Single hex images (those within a [tile] tag) do not accept the center attribute. Instead they assume that the image is exactly 72x72 pixels and place it in the top right corner of the hex. Since it is not possible to draw in other hexes with these images, manually locating the image in a 72x72 pixel canvas will always correctly place it in this case.

Animation control
In 1.8, all animations are synchronized so that they all start at the same time. In 1.9, animations start at a random time. In some cases, synchronization may be useful, in which case the random_start key can be set to "no", to force the animation to begin at the start.

Variants
In some cases, it may make sense to have the appearance of the terrain change depending on the time of day (e.g. to turn on lights in a building). For this, the [variant] tag within an image may be used. It repeats the name and random_start_time keys from the main image, and adds a new required key: tod. In 1.9 this allows a list of times of day, while a separate variant tag must be used for each time of day in 1.8. If a [variant] is present, then the name key contained directly inside the [image] will be used only when one of the variants does not match. No mainline terrains currently use this feature.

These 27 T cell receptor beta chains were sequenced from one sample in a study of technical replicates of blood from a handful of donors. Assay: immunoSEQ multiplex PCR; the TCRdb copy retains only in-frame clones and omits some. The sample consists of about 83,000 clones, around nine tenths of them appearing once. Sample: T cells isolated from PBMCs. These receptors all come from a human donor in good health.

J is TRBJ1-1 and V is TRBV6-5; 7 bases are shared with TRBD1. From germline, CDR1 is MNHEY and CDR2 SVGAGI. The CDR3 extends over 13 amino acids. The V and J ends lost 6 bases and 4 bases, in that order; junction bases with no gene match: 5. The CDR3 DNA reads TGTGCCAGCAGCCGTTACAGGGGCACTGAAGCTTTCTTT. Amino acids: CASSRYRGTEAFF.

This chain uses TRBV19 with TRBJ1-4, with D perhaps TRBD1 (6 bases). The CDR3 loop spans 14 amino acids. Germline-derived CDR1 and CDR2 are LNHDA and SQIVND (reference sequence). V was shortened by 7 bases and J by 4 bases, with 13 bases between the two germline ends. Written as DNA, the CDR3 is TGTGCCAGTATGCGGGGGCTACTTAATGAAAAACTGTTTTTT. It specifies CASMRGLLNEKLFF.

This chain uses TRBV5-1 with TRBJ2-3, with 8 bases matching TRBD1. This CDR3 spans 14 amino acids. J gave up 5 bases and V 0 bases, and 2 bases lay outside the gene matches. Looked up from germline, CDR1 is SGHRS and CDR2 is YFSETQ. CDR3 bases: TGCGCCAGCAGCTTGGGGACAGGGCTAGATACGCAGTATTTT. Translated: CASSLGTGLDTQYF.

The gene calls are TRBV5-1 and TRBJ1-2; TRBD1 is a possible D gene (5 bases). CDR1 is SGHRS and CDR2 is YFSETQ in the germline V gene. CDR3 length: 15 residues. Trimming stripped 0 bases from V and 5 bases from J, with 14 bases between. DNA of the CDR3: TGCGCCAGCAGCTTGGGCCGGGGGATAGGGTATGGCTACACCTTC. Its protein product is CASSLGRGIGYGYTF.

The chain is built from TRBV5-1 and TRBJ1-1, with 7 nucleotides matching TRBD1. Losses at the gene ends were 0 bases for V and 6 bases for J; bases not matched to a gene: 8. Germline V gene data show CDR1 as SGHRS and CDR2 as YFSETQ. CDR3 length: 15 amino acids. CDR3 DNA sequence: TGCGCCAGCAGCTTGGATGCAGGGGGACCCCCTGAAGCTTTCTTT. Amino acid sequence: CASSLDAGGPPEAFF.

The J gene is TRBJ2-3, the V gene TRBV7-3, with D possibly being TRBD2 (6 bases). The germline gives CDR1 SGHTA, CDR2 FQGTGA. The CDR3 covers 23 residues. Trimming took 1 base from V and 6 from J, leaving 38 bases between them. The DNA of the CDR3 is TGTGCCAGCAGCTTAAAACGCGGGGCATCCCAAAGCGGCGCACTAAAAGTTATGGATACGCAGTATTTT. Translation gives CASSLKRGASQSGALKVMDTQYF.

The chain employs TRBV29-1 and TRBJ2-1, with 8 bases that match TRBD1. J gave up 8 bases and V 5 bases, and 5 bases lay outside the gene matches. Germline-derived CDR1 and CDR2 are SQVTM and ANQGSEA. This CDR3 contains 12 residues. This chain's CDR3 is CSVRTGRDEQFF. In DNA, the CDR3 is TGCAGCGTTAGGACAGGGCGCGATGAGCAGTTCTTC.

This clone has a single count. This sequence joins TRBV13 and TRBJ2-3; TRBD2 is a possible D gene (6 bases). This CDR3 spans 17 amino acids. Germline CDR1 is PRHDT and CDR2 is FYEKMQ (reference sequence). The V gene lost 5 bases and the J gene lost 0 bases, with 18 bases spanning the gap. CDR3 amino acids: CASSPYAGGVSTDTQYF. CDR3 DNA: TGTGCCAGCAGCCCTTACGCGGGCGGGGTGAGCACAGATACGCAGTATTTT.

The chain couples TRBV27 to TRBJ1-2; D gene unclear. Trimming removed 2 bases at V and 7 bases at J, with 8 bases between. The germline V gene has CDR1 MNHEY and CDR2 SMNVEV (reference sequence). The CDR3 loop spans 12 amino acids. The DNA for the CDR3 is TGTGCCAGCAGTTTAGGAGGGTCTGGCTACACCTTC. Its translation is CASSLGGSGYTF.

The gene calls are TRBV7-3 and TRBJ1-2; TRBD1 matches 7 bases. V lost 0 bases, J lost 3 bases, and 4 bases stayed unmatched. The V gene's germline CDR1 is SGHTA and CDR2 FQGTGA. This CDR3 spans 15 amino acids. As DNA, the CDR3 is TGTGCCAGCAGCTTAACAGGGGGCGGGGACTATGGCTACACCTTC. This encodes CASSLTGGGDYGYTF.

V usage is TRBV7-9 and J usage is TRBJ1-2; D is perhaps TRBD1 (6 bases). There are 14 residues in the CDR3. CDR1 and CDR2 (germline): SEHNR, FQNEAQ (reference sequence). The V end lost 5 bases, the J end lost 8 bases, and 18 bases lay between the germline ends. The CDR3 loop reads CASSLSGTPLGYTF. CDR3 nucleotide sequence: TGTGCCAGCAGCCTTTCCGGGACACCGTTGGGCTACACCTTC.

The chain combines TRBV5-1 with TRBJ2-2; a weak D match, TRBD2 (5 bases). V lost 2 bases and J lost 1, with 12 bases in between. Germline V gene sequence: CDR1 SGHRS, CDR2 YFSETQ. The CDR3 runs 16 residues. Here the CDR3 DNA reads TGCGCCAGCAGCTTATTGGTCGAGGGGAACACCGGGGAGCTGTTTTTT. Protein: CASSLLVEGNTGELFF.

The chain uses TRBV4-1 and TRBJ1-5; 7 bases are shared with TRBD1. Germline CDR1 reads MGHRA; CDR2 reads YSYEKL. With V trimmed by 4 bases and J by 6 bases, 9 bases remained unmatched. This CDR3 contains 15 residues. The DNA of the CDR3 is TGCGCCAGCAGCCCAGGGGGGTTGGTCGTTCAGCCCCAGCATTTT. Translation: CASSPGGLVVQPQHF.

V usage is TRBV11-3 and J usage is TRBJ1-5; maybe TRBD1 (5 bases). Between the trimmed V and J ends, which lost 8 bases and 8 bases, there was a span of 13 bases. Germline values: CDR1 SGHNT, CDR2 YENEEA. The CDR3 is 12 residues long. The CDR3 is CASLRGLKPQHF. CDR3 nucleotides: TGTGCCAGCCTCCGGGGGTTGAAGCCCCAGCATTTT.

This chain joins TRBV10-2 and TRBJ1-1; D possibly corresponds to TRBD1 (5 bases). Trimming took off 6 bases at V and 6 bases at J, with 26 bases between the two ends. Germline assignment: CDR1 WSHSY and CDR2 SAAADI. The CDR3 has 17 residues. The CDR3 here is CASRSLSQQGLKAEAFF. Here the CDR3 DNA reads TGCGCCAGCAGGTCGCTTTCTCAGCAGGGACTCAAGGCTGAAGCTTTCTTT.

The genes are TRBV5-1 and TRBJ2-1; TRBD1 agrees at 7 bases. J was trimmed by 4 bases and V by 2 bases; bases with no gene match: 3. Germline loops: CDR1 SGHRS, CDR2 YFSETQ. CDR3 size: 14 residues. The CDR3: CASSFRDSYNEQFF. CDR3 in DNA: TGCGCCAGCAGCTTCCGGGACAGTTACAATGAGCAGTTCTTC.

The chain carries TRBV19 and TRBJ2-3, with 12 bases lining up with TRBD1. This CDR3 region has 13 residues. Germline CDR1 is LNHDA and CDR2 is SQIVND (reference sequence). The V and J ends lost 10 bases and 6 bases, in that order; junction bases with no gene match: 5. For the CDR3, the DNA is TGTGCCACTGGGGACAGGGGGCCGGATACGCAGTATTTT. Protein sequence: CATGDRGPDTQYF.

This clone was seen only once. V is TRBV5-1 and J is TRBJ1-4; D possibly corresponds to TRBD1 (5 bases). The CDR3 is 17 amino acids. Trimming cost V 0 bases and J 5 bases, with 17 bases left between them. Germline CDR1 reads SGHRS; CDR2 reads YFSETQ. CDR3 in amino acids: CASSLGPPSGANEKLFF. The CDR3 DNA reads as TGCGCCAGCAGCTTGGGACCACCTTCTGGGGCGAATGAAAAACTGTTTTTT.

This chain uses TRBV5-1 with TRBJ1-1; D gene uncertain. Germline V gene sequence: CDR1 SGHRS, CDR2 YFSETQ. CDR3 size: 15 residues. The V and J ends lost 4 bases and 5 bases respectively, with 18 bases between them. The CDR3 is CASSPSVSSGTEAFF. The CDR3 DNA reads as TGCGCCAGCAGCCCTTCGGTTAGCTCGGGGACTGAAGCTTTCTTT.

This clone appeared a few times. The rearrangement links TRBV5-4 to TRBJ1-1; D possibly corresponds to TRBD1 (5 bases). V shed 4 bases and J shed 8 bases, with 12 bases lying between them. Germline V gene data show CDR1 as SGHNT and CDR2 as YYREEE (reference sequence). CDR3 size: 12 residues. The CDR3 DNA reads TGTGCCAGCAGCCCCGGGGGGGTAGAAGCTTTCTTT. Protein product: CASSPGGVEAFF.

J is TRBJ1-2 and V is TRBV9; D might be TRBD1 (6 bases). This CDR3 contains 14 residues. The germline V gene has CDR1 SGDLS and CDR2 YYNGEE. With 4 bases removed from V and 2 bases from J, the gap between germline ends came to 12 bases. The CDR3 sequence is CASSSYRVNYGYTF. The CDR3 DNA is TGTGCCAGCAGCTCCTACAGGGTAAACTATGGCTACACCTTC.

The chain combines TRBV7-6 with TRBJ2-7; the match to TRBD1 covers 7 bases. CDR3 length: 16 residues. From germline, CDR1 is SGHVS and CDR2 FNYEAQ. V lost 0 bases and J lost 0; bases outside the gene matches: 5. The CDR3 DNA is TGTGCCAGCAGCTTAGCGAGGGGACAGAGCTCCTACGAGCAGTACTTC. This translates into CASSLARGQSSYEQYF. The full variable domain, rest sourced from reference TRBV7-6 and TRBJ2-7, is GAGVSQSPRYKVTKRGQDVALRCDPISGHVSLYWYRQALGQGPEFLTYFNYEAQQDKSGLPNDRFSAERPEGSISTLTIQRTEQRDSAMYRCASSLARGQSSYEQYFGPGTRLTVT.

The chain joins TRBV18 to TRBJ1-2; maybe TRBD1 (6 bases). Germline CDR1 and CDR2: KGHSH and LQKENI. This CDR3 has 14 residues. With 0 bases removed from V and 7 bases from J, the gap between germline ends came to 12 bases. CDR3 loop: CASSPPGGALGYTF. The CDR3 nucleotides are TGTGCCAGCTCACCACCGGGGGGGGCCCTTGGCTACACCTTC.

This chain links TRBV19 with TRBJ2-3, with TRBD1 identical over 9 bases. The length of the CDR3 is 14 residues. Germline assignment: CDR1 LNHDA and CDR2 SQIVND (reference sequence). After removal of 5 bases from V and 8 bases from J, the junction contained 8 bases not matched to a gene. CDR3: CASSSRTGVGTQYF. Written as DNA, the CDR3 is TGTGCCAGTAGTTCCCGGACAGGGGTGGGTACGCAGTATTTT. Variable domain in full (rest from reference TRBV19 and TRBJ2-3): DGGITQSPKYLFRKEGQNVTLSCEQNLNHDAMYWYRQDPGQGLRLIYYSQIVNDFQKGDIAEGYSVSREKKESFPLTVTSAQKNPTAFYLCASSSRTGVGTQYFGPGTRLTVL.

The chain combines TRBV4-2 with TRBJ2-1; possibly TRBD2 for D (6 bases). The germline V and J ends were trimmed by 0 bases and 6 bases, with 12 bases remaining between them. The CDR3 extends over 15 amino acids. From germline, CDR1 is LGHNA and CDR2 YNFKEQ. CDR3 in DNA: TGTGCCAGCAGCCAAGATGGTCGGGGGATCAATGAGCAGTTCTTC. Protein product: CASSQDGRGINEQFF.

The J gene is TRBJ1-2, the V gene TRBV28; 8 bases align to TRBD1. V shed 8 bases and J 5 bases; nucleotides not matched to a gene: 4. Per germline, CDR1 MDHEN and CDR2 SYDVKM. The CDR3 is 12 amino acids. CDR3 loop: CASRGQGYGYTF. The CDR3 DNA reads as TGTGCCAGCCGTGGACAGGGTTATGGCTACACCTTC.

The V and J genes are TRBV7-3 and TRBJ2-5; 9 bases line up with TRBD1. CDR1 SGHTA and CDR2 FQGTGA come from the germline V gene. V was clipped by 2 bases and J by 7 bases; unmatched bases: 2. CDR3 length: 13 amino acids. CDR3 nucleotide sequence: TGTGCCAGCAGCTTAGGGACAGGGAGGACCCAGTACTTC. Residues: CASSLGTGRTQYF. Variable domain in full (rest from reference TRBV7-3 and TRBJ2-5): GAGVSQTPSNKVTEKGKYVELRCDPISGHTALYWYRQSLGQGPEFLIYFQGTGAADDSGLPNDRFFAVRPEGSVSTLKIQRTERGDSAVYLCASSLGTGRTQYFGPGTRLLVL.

The following ids are the standard times of day in core: dawn, morning, afternoon, dusk, first_watch, second_watch, indoors, underground, deep_underground. Illuminated times (underground_illum, etc.), while present in 1.8 and 1.9 WML prior to 1.9.10, do not generate in game times and so will never be matched in a variant. In 1.9, a 24 hour schedule has been added; see macros/schedule.cfg for the time of day ids.

For fun, here is the image part of the code for a village that appears destroyed during the night, along the lines of the transforming army in Liberty. Layering and positioning are left out for clarity.

Code: Select all

[image]
	name=village/human.png
	[variant]
		tod=dusk,first_watch,second_watch
		name=village/human-cottage-ruin.png
	[/variant]
[/image]